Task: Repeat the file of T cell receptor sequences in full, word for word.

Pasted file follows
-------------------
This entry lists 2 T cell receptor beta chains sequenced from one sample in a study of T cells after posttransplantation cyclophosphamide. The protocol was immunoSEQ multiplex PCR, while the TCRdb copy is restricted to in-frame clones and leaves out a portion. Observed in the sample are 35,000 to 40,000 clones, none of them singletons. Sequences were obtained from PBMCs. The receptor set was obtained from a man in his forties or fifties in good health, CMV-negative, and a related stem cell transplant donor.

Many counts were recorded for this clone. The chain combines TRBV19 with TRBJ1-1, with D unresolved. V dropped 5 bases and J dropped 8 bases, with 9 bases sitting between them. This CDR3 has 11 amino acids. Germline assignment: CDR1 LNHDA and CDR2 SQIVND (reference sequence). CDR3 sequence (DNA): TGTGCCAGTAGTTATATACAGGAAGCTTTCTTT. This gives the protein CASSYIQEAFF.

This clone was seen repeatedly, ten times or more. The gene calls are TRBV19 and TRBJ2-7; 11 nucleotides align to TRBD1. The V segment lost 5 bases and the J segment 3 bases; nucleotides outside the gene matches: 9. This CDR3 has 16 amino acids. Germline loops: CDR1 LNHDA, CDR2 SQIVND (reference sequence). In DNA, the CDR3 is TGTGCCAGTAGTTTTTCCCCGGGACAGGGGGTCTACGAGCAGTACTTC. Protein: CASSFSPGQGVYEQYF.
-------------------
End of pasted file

This entry lists 2 T cell receptor beta chains sequenced from one sample in a study of T cells after posttransplantation cyclophosphamide. The protocol was immunoSEQ multiplex PCR, while the TCRdb copy is restricted to in-frame clones and leaves out a portion. Observed in the sample are 35,000 to 40,000 clones, none of them singletons. Sequences were obtained from PBMCs. The receptor set was obtained from a man in his forties or fifties in good health, CMV-negative, and a related stem cell transplant donor.

Many counts were recorded for this clone. The chain combines TRBV19 with TRBJ1-1, with D unresolved. V dropped 5 bases and J dropped 8 bases, with 9 bases sitting between them. This CDR3 has 11 amino acids. Germline assignment: CDR1 LNHDA and CDR2 SQIVND (reference sequence). CDR3 sequence (DNA): TGTGCCAGTAGTTATATACAGGAAGCTTTCTTT. This gives the protein CASSYIQEAFF.

This clone was seen repeatedly, ten times or more. The gene calls are TRBV19 and TRBJ2-7; 11 nucleotides align to TRBD1. The V segment lost 5 bases and the J segment 3 bases; nucleotides outside the gene matches: 9. This CDR3 has 16 amino acids. Germline loops: CDR1 LNHDA, CDR2 SQIVND (reference sequence). In DNA, the CDR3 is TGTGCCAGTAGTTTTTCCCCGGGACAGGGGGTCTACGAGCAGTACTTC. Protein: CASSFSPGQGVYEQYF.